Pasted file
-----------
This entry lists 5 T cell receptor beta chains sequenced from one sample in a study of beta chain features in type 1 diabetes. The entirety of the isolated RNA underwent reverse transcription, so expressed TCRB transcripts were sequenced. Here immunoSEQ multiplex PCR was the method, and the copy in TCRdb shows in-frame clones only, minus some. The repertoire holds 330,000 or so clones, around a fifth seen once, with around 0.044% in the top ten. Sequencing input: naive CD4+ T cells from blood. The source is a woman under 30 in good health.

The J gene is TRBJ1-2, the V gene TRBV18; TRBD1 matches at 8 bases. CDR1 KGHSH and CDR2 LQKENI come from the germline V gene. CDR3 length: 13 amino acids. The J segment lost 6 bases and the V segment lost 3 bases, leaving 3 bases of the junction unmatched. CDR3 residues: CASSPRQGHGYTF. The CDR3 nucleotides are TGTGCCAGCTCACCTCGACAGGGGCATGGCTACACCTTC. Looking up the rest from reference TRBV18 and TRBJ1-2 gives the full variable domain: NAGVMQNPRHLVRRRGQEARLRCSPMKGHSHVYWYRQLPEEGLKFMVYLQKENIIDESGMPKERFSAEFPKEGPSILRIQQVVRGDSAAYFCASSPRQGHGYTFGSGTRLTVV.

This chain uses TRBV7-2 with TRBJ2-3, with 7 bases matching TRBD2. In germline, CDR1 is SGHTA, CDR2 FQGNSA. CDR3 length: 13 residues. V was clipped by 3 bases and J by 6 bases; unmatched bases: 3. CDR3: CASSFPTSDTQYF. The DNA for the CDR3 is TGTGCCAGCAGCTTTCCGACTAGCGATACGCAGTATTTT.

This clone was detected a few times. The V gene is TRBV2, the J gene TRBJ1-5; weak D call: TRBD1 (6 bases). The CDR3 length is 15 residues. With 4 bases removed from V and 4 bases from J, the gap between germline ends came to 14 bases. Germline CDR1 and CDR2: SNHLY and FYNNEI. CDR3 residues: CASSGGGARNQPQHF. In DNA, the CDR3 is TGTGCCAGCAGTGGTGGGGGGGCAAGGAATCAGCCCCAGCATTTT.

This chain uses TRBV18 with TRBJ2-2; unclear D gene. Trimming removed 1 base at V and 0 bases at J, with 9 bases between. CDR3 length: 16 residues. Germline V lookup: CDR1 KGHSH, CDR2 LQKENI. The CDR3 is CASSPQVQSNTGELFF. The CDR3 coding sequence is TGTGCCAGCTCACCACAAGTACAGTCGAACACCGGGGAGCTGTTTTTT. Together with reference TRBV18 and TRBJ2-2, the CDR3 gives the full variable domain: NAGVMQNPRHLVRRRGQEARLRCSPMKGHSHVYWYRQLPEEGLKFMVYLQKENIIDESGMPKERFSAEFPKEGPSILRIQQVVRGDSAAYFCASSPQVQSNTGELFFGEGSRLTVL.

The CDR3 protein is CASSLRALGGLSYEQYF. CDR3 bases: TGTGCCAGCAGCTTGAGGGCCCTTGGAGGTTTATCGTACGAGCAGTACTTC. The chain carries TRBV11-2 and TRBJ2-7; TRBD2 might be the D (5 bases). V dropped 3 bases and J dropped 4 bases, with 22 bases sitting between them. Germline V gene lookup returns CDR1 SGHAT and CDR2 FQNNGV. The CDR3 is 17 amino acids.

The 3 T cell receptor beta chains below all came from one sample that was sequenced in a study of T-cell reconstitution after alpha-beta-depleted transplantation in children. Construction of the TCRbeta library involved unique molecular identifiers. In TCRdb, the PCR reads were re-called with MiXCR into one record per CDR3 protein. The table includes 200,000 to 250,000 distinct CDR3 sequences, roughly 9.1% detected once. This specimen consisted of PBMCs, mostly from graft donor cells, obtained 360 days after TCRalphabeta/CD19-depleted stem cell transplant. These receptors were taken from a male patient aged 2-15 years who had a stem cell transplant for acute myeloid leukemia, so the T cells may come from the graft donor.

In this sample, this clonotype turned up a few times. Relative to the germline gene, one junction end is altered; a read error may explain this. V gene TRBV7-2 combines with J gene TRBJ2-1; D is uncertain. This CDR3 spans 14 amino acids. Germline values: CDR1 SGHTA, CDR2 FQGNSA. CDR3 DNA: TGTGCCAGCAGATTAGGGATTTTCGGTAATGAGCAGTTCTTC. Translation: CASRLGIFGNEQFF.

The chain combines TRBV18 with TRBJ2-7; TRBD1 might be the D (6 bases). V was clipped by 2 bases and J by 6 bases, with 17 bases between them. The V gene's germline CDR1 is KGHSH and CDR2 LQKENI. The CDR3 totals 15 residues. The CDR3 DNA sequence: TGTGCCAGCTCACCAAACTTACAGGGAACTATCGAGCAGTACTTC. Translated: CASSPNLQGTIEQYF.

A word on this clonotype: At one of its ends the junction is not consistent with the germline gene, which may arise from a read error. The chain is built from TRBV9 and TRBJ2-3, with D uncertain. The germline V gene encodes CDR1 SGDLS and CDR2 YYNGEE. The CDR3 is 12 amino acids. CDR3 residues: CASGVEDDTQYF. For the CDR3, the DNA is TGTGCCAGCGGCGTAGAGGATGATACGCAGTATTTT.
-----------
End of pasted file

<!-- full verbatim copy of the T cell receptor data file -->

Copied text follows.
This entry lists 5 T cell receptor beta chains sequenced from one sample in a study of beta chain features in type 1 diabetes. The entirety of the isolated RNA underwent reverse transcription, so expressed TCRB transcripts were sequenced. Here immunoSEQ multiplex PCR was the method, and the copy in TCRdb shows in-frame clones only, minus some. The repertoire holds 330,000 or so clones, around a fifth seen once, with around 0.044% in the top ten. Sequencing input: naive CD4+ T cells from blood. The source is a woman under 30 in good health.

The J gene is TRBJ1-2, the V gene TRBV18; TRBD1 matches at 8 bases. CDR1 KGHSH and CDR2 LQKENI come from the germline V gene. CDR3 length: 13 amino acids. The J segment lost 6 bases and the V segment lost 3 bases, leaving 3 bases of the junction unmatched. CDR3 residues: CASSPRQGHGYTF. The CDR3 nucleotides are TGTGCCAGCTCACCTCGACAGGGGCATGGCTACACCTTC. Looking up the rest from reference TRBV18 and TRBJ1-2 gives the full variable domain: NAGVMQNPRHLVRRRGQEARLRCSPMKGHSHVYWYRQLPEEGLKFMVYLQKENIIDESGMPKERFSAEFPKEGPSILRIQQVVRGDSAAYFCASSPRQGHGYTFGSGTRLTVV.

This chain uses TRBV7-2 with TRBJ2-3, with 7 bases matching TRBD2. In germline, CDR1 is SGHTA, CDR2 FQGNSA. CDR3 length: 13 residues. V was clipped by 3 bases and J by 6 bases; unmatched bases: 3. CDR3: CASSFPTSDTQYF. The DNA for the CDR3 is TGTGCCAGCAGCTTTCCGACTAGCGATACGCAGTATTTT.

This clone was detected a few times. The V gene is TRBV2, the J gene TRBJ1-5; weak D call: TRBD1 (6 bases). The CDR3 length is 15 residues. With 4 bases removed from V and 4 bases from J, the gap between germline ends came to 14 bases. Germline CDR1 and CDR2: SNHLY and FYNNEI. CDR3 residues: CASSGGGARNQPQHF. In DNA, the CDR3 is TGTGCCAGCAGTGGTGGGGGGGCAAGGAATCAGCCCCAGCATTTT.

This chain uses TRBV18 with TRBJ2-2; unclear D gene. Trimming removed 1 base at V and 0 bases at J, with 9 bases between. CDR3 length: 16 residues. Germline V lookup: CDR1 KGHSH, CDR2 LQKENI. The CDR3 is CASSPQVQSNTGELFF. The CDR3 coding sequence is TGTGCCAGCTCACCACAAGTACAGTCGAACACCGGGGAGCTGTTTTTT. Together with reference TRBV18 and TRBJ2-2, the CDR3 gives the full variable domain: NAGVMQNPRHLVRRRGQEARLRCSPMKGHSHVYWYRQLPEEGLKFMVYLQKENIIDESGMPKERFSAEFPKEGPSILRIQQVVRGDSAAYFCASSPQVQSNTGELFFGEGSRLTVL.

The CDR3 protein is CASSLRALGGLSYEQYF. CDR3 bases: TGTGCCAGCAGCTTGAGGGCCCTTGGAGGTTTATCGTACGAGCAGTACTTC. The chain carries TRBV11-2 and TRBJ2-7; TRBD2 might be the D (5 bases). V dropped 3 bases and J dropped 4 bases, with 22 bases sitting between them. Germline V gene lookup returns CDR1 SGHAT and CDR2 FQNNGV. The CDR3 is 17 amino acids.

The 3 T cell receptor beta chains below all came from one sample that was sequenced in a study of T-cell reconstitution after alpha-beta-depleted transplantation in children. Construction of the TCRbeta library involved unique molecular identifiers. In TCRdb, the PCR reads were re-called with MiXCR into one record per CDR3 protein. The table includes 200,000 to 250,000 distinct CDR3 sequences, roughly 9.1% detected once. This specimen consisted of PBMCs, mostly from graft donor cells, obtained 360 days after TCRalphabeta/CD19-depleted stem cell transplant. These receptors were taken from a male patient aged 2-15 years who had a stem cell transplant for acute myeloid leukemia, so the T cells may come from the graft donor.

In this sample, this clonotype turned up a few times. Relative to the germline gene, one junction end is altered; a read error may explain this. V gene TRBV7-2 combines with J gene TRBJ2-1; D is uncertain. This CDR3 spans 14 amino acids. Germline values: CDR1 SGHTA, CDR2 FQGNSA. CDR3 DNA: TGTGCCAGCAGATTAGGGATTTTCGGTAATGAGCAGTTCTTC. Translation: CASRLGIFGNEQFF.

The chain combines TRBV18 with TRBJ2-7; TRBD1 might be the D (6 bases). V was clipped by 2 bases and J by 6 bases, with 17 bases between them. The V gene's germline CDR1 is KGHSH and CDR2 LQKENI. The CDR3 totals 15 residues. The CDR3 DNA sequence: TGTGCCAGCTCACCAAACTTACAGGGAACTATCGAGCAGTACTTC. Translated: CASSPNLQGTIEQYF.

A word on this clonotype: At one of its ends the junction is not consistent with the germline gene, which may arise from a read error. The chain is built from TRBV9 and TRBJ2-3, with D uncertain. The germline V gene encodes CDR1 SGDLS and CDR2 YYNGEE. The CDR3 is 12 amino acids. CDR3 residues: CASGVEDDTQYF. For the CDR3, the DNA is TGTGCCAGCGGCGTAGAGGATGATACGCAGTATTTT.